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Otters have ancestors who were the size of wolves and roamed Earth six million years ago, scientists have discovered.

A far cry from the cute-looking animals shared on social media today, Siamogale melilutra weighed about 50kg and had an unusually powerful bite – allowing it to crush bird bones and small mammals.

The University of Buffalo’s Dr Jack Tseng, who led a study of the prehistoric otter’s fossilised skull, said: “We don’t know for sure, but we think that this otter was more of a top predator than living species of otters are.

“Our findings imply that Siamogale could crush much harder and larger prey than any living otter can.”

Today's otters are much smaller compared to their ancient ancestors

Image: Today’s otters are much smaller compared to their ancient ancestors

The scientists compared computed tomography (CT) scans on the skulls of the ancestor specimen and 10 of its modern relatives.

They then created 3D computer models which showed how jaw stiffness correlated with the animals’ size.

The study, published in the Scientific Reports journal, showed the ancient animal’s jaw was six times sturdier than expected.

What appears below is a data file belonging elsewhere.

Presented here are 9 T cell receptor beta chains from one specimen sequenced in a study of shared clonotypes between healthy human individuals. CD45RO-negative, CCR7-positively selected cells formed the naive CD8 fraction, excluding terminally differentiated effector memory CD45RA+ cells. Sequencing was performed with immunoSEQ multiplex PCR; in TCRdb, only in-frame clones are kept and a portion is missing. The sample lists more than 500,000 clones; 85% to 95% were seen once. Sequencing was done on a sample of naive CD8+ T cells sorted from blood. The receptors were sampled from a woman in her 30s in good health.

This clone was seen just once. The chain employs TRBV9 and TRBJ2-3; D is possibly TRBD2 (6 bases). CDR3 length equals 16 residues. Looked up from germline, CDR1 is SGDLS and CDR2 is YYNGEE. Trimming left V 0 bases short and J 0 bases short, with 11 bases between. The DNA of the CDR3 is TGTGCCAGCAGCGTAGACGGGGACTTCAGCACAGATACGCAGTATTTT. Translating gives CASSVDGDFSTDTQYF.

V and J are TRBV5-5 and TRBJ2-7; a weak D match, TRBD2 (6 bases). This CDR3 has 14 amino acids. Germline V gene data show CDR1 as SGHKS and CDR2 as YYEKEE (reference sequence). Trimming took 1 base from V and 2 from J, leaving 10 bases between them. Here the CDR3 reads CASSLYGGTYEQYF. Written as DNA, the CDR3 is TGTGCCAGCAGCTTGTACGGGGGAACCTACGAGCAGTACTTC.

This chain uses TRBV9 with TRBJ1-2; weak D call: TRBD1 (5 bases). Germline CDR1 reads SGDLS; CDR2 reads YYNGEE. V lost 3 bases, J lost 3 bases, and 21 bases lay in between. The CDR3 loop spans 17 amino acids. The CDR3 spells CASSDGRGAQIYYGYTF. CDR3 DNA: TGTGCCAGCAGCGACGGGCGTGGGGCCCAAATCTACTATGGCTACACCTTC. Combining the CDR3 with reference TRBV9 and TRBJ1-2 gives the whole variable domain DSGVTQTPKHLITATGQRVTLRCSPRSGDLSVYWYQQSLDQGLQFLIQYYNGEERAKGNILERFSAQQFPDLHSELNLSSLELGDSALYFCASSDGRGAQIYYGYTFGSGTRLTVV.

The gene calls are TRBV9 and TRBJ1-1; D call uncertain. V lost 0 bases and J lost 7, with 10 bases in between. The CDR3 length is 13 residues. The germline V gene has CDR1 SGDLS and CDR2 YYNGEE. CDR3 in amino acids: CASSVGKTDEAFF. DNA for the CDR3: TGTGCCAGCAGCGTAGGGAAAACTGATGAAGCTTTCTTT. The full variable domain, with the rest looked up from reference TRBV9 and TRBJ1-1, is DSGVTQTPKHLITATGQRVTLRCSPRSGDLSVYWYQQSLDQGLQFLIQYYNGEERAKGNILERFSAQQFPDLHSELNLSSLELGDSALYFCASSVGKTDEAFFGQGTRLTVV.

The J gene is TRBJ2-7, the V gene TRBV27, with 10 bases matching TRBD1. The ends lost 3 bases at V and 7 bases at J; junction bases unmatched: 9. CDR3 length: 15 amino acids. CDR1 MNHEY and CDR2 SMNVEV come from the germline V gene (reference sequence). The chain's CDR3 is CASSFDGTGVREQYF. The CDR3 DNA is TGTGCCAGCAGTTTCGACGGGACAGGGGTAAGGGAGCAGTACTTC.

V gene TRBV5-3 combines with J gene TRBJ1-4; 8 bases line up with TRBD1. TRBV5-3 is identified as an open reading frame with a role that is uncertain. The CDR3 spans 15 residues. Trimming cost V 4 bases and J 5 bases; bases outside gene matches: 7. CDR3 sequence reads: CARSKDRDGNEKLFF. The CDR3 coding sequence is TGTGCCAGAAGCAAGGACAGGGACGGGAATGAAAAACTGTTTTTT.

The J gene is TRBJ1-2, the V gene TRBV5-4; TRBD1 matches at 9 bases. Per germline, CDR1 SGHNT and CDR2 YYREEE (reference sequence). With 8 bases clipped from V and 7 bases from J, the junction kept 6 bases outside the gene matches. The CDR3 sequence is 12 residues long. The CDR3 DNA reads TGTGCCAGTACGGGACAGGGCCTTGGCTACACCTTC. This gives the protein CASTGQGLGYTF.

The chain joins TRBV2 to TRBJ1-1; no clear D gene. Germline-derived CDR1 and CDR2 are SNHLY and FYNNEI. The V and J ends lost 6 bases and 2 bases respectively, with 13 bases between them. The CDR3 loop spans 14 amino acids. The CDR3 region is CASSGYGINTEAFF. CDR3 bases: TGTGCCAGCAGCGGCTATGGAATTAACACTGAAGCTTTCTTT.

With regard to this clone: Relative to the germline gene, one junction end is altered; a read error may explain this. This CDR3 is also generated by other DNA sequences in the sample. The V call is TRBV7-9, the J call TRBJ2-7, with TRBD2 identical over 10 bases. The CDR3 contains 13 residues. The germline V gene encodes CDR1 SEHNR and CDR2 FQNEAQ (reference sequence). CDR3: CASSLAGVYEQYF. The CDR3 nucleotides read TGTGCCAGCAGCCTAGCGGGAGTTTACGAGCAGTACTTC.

The experts said the powerful jaws combined with its size would have made it a formidable hunter.

The experts said the ancient animal's jaw was six times sturdier

Image: The experts said the ancient animal’s jaw was six times sturdier

Co-author Dr Denise Su, of the Cleveland Museum of Natural History, said the Siamogale melilutra lived in a swamp-like habitat in Shuitangba, southern China.

She said: “At the time that the otter lived, the area where its remains were found included a swamp or a shallow lake surrounded by evergreen forest or dense woodland.

“There was a diverse aquatic fauna at Shuitangba, including fish, crab, molluscs, turtles and frogs, as well as many different species of water birds, all of which could have been potential prey for Siamogale melilutra.”

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